[6, 7].
Structure compression.
The orbit is a cavity that contains many
structures in a relatively narrow space; when osteoma is present, it commonly displaces extraocular muscles, presenting as diplopia and eye
movement impairment. Additionally, the globe is
markedly compressed, causing disk oedema, ophthalmic vein compression, and choroidal folds that
will eventually cause optic atrophy and visual
loss. Osteoma may represent an emergency in the
long term because, if left untreated, they may destruct the eye due to direct pressure on the optic
nerve and disturbance of the ocular blood supply,
manifesting as unilateral blindness [8].
Imaging diagnosis.
Radiography is the basis of osteoma diagnosis; many times, it is the first imaging method to
identify the tumour. Osteoma manifests as a radiopaque lesion with a nidus with a radiolucent centre enveloped by dense sclerosis [5].
A CT scan is the imaging modality of choice;
it allows us to determine the tumour’s anatomic
position and its extensions precisely [5]. Osteomas
appear as highly circumscribed osteoblastic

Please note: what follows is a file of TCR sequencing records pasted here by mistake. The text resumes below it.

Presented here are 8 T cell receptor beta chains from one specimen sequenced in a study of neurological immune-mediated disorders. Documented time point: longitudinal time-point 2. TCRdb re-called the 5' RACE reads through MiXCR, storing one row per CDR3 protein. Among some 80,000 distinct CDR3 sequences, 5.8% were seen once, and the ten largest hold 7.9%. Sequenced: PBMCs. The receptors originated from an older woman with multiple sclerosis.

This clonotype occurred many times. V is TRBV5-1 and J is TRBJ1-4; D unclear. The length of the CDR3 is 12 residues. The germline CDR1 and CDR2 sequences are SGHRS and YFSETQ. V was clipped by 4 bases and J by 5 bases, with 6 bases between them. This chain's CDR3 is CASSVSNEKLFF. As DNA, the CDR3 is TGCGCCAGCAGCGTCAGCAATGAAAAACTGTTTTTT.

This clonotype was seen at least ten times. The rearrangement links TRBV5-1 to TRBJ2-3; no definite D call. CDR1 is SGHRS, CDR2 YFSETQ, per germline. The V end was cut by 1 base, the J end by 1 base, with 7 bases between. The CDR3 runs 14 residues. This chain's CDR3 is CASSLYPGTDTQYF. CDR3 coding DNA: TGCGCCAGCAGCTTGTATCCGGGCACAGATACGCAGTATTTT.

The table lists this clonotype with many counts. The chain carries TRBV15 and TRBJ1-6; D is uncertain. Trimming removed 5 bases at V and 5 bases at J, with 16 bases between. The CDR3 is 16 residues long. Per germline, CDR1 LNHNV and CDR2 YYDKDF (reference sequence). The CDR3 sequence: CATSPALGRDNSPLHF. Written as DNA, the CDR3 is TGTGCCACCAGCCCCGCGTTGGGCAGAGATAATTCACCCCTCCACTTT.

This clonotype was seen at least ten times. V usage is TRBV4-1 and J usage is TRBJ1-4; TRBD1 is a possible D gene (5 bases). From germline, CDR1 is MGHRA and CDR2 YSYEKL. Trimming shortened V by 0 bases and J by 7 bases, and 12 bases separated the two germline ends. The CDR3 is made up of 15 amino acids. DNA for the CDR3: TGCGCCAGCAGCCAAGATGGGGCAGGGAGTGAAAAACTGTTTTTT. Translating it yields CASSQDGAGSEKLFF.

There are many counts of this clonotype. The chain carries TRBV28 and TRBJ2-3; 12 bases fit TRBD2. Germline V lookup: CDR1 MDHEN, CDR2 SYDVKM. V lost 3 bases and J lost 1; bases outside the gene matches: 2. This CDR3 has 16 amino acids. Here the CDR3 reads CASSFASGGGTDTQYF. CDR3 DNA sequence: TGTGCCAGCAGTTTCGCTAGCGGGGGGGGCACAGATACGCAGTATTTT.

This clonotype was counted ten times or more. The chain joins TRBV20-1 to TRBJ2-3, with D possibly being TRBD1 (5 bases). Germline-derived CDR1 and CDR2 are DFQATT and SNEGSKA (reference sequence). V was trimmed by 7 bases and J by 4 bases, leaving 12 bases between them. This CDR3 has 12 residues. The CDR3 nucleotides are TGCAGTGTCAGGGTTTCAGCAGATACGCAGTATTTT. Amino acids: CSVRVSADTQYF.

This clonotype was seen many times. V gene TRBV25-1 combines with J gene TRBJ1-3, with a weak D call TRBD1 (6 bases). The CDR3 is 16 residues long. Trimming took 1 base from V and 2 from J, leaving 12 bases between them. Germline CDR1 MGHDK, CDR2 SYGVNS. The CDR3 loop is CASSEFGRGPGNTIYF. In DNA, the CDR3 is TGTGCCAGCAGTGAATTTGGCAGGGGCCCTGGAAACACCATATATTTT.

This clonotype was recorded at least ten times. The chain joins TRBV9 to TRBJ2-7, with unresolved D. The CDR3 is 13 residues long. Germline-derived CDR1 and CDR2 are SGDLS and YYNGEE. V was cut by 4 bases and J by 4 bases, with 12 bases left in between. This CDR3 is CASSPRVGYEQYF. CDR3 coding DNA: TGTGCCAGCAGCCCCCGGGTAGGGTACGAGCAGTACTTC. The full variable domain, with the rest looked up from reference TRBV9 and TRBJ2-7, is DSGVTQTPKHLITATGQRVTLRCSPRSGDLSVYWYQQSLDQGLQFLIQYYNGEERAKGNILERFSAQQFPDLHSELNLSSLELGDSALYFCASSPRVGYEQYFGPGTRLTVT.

masses. They conform to the internal contour of
the bone wall and may have an irregular bulging
surface. The bone window reveals a central trabecular area with a dense sclerotic periphery [1].
With magnetic resonance imaging (MRI),
I
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findings depend on the amounts of nidus calcification, fibrovascular zone size, sclerosis, and
bone oedema; the lesion’s signal void peripheral
zone may not be recognizable from the air in the
sinuses, interfering with the evaluation of tumour
extension. Besides, MRI shows optic nerve invasion and damage to local tissue. Additionally, a
radionuclide bone scan may differentiate an active
growing lesion from a stable one [6, 9].
Although it is rarely reported, it is possible
to evaluate this lesion with ultrasound (US). The
US depicts an irregular and incompressible mass
without internal vascularity. The anterior surface
is very dense with excellent attenuation of sound,
while the posterior surface has a characteristic
sound attenuation. The orbital fat is comparatively less compared to the healthy orbit or sinus [10].
Table 1 presents a summary of the findings obtained with imaging techniques most commonly